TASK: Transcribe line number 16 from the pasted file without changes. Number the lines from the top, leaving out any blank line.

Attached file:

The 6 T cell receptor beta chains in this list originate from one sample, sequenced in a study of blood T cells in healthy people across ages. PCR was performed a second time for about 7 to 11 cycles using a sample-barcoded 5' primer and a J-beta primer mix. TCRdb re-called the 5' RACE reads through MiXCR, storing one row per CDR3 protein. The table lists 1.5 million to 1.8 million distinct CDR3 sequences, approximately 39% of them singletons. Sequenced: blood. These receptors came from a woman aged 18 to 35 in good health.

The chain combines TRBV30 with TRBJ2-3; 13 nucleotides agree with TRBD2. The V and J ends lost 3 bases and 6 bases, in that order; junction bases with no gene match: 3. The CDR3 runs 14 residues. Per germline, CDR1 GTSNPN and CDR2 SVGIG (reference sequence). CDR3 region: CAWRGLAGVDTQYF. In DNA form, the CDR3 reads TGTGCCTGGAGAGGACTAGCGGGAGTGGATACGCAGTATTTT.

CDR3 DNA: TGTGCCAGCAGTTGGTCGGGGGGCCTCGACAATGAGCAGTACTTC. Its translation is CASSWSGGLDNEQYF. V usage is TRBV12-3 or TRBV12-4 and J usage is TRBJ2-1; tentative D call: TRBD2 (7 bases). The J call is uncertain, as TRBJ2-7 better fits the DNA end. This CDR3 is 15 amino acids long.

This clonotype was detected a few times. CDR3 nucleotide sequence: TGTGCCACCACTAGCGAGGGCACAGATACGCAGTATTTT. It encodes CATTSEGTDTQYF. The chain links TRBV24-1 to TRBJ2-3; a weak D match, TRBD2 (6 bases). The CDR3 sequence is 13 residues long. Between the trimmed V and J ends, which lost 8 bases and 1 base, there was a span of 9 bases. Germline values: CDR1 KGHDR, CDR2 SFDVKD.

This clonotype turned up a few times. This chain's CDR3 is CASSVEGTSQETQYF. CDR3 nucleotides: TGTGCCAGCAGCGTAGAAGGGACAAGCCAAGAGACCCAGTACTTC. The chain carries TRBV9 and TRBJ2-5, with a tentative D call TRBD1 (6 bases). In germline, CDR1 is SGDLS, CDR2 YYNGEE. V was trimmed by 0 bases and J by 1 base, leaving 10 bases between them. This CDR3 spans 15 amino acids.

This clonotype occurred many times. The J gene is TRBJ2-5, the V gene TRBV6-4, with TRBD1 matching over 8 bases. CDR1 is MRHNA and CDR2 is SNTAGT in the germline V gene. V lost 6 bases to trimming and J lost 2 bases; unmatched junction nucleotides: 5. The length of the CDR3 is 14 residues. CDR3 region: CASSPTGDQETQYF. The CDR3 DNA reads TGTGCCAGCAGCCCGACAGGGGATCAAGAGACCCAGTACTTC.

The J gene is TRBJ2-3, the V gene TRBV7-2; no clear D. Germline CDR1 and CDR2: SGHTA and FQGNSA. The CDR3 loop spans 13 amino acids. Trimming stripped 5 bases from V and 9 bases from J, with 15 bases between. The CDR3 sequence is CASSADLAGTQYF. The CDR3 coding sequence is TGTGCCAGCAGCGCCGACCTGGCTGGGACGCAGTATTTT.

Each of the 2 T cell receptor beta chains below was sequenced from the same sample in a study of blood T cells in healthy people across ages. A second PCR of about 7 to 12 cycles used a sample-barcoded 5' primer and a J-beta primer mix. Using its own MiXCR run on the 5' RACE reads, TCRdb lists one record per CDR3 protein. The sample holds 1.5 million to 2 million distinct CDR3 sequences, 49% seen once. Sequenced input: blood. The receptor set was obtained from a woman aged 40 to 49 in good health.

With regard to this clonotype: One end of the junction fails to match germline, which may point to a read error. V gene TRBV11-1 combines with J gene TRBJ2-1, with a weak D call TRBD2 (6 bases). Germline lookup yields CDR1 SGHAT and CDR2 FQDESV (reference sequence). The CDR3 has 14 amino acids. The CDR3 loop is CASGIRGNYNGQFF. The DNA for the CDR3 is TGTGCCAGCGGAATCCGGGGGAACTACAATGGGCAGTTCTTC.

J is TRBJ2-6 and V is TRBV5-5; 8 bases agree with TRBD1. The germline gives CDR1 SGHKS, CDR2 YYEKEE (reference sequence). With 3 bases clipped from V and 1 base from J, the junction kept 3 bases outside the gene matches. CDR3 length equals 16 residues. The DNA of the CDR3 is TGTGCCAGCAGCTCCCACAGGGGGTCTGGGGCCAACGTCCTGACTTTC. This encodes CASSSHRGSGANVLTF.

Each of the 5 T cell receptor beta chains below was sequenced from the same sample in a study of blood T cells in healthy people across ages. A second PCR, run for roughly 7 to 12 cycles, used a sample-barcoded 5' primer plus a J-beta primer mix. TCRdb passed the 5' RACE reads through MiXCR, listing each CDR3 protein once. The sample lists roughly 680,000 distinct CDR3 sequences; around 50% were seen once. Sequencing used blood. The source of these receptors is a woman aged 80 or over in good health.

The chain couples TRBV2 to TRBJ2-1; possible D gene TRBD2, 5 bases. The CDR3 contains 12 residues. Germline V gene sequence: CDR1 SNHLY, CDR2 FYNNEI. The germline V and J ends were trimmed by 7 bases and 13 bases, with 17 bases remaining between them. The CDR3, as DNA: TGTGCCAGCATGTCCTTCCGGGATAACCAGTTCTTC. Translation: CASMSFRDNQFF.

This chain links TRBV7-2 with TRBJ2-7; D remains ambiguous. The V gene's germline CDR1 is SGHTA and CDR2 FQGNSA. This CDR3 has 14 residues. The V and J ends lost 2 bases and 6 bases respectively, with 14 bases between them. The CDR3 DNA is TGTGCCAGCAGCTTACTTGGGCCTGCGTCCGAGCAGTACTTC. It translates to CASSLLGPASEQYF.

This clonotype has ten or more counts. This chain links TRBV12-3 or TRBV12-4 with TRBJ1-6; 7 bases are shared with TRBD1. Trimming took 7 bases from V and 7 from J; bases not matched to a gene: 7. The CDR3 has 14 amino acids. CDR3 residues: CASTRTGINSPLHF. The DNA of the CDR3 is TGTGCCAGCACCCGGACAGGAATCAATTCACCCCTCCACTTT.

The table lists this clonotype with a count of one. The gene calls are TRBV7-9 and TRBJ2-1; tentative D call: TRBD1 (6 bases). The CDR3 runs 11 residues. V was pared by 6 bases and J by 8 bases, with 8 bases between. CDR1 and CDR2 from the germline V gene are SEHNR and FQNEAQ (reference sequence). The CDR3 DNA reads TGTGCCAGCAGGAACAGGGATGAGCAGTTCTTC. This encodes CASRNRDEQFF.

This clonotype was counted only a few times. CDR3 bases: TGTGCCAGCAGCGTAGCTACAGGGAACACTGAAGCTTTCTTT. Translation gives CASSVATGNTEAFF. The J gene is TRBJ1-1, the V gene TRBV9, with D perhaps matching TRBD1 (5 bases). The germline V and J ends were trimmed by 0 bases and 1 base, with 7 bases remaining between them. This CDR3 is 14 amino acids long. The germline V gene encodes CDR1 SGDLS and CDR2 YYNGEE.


This clonotype was counted only a few times. CDR3 bases: TGTGCCAGCAGCGTAGCTACAGGGAACACTGAAGCTTTCTTT. Translation gives CASSVATGNTEAFF. The J gene is TRBJ1-1, the V gene TRBV9, with D perhaps matching TRBD1 (5 bases). The germline V and J ends were trimmed by 0 bases and 1 base, with 7 bases remaining between them. This CDR3 is 14 amino acids long. The germline V gene encodes CDR1 SGDLS and CDR2 YYNGEE.